Experiments show that interactions between nanoparticles and cells are heterogeneous – there is a distribution of nanoparticle-cell uptake even when the nanoparticles being delivered are nominally identical. This is important because delivering the appropriate dose of a nanomedicine, in part, determines its efficacy.
Significantly, this heterogeneity changes over time following exposure of nanoparticles to cells. Our new paper uses a combination of modelling and experimental work to figure out why heterogeneity in nanoparticle-cell interactions appears to change over time, and to determine what are the potential sources of heterogeneity underlying this phenomenon.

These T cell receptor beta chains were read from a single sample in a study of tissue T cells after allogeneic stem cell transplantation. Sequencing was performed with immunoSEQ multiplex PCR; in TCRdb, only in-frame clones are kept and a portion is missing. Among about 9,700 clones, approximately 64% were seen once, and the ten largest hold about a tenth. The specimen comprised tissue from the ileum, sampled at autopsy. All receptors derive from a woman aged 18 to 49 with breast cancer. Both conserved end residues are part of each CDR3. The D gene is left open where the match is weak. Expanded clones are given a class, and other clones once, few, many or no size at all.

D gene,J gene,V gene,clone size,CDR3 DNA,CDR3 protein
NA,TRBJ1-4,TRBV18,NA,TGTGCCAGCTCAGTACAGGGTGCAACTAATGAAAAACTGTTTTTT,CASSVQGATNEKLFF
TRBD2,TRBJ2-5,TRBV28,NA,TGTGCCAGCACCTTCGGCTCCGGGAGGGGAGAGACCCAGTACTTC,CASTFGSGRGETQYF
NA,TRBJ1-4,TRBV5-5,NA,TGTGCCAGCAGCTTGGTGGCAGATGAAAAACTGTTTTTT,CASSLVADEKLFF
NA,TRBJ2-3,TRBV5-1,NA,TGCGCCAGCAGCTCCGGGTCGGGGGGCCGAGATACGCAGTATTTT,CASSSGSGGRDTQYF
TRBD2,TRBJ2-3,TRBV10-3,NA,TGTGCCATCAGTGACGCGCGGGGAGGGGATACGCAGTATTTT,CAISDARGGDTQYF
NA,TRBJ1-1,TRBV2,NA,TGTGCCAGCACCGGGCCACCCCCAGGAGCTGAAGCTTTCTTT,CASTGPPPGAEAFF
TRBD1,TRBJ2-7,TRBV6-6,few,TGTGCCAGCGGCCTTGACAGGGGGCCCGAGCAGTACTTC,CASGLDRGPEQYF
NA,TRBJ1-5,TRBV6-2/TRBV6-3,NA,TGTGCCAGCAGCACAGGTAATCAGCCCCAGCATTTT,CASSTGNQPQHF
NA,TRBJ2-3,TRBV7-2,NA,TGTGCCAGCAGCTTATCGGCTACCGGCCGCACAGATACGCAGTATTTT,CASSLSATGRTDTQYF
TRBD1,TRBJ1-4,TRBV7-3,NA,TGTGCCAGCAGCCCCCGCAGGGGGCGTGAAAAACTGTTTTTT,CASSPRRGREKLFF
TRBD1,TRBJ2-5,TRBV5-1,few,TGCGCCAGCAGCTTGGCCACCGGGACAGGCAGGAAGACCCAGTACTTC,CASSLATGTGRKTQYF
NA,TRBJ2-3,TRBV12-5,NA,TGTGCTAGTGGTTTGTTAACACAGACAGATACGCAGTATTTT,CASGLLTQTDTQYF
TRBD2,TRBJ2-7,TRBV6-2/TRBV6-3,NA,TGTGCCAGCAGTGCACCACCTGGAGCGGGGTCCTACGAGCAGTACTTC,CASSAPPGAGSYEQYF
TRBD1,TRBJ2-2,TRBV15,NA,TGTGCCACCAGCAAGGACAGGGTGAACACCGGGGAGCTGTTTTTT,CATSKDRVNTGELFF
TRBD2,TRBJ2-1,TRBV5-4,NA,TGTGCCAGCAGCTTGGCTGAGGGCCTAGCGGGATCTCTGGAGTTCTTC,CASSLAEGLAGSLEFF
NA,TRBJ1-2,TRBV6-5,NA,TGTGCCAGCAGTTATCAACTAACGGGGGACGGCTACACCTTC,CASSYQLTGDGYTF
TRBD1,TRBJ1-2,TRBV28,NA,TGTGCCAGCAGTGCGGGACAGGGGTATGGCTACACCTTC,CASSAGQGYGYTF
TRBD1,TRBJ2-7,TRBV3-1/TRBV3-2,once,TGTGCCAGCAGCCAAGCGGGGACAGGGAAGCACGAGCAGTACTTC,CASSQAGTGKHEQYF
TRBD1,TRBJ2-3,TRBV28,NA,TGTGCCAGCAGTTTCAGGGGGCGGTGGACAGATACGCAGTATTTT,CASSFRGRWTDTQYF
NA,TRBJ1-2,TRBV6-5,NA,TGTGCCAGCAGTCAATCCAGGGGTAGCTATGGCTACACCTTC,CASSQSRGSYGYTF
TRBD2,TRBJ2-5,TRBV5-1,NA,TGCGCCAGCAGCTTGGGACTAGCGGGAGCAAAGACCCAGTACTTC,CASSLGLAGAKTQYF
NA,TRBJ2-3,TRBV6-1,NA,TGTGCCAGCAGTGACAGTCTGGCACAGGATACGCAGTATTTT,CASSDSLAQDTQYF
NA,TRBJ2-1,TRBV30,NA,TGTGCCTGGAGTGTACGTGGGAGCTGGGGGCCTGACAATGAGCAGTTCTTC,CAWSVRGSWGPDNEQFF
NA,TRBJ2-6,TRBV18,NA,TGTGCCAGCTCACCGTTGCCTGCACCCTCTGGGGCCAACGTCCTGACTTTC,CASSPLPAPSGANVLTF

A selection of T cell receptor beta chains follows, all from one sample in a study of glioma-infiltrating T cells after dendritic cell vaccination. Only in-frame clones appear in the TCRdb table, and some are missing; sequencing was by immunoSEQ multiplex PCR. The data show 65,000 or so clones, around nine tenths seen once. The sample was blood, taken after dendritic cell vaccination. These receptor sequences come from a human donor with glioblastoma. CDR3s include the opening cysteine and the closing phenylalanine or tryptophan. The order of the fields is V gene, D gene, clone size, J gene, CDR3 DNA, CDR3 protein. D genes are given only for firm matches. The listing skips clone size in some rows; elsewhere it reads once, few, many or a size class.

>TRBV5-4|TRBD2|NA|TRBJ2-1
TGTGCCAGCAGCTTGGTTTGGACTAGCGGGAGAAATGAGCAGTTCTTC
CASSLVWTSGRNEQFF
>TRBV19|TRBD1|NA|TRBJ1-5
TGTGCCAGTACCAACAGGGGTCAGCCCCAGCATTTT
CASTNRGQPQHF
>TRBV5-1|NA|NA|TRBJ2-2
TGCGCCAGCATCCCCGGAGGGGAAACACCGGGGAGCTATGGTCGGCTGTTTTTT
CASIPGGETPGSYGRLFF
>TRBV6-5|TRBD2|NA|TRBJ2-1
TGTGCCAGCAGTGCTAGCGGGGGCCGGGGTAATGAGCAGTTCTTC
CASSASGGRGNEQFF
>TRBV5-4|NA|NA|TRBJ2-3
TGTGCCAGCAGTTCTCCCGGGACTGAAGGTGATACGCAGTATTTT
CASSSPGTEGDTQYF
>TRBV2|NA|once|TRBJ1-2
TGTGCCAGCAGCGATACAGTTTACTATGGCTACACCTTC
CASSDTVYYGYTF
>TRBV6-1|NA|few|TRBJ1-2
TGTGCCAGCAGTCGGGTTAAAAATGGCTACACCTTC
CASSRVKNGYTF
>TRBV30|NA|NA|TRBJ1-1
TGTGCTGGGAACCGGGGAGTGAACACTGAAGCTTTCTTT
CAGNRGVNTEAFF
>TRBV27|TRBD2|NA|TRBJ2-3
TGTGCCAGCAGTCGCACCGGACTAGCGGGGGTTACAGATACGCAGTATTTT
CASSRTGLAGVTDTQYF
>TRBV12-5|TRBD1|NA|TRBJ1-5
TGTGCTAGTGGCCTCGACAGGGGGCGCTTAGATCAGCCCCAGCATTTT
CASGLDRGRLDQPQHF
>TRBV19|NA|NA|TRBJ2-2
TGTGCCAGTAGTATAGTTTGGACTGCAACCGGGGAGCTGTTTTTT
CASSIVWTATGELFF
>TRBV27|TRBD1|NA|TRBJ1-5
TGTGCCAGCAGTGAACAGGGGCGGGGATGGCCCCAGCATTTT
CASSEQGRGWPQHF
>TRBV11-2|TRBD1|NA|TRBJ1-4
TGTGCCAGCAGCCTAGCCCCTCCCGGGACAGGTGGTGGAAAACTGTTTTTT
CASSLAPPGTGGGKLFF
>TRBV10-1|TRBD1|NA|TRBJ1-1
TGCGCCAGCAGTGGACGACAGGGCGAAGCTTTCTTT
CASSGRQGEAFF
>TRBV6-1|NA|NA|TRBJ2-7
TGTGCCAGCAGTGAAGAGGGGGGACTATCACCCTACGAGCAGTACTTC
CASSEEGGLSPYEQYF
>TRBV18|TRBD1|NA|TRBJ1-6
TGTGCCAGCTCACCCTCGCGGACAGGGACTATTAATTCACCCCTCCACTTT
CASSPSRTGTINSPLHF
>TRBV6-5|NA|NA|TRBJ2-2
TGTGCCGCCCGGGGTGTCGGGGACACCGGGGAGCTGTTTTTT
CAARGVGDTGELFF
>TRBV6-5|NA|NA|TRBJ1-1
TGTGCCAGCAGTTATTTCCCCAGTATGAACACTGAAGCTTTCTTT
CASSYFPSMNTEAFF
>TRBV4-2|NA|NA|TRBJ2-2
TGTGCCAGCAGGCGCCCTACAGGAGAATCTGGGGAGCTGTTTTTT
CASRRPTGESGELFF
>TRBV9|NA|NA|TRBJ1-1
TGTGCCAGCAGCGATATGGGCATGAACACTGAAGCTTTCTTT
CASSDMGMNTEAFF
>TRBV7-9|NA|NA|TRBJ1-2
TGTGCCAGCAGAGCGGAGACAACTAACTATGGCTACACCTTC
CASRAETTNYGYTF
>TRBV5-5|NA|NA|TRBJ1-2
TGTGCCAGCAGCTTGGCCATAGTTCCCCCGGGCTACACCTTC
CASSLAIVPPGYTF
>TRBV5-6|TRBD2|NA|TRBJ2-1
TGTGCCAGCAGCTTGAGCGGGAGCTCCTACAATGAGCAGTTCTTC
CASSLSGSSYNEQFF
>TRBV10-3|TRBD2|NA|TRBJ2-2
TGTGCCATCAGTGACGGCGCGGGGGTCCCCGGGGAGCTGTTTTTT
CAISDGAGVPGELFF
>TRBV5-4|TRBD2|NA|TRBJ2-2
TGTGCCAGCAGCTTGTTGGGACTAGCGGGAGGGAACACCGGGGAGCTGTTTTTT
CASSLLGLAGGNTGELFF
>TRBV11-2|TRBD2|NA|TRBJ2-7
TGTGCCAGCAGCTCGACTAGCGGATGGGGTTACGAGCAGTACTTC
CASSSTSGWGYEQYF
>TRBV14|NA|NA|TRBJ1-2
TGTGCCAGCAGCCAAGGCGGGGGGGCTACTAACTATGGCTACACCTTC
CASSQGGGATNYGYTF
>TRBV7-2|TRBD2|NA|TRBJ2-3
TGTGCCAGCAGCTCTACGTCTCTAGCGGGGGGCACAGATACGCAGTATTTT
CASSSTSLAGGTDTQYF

Our study, led by Dr Stuart Johnston, shows that the key mechanisms driving early-time interactions and late-time interactions are different, and this transition between mechanisms makes it appear that heterogeneity changes over time. Read more about it here:
S.T. Johnston, M. Faria, E.J. Crampin
Isolating the sources of heterogeneity in nanoparticle-cell interactions
This work was in part funded by the Australian Research Council Centre of Excellence in Convergent Bio-Nano Science and Technology (CE140100036).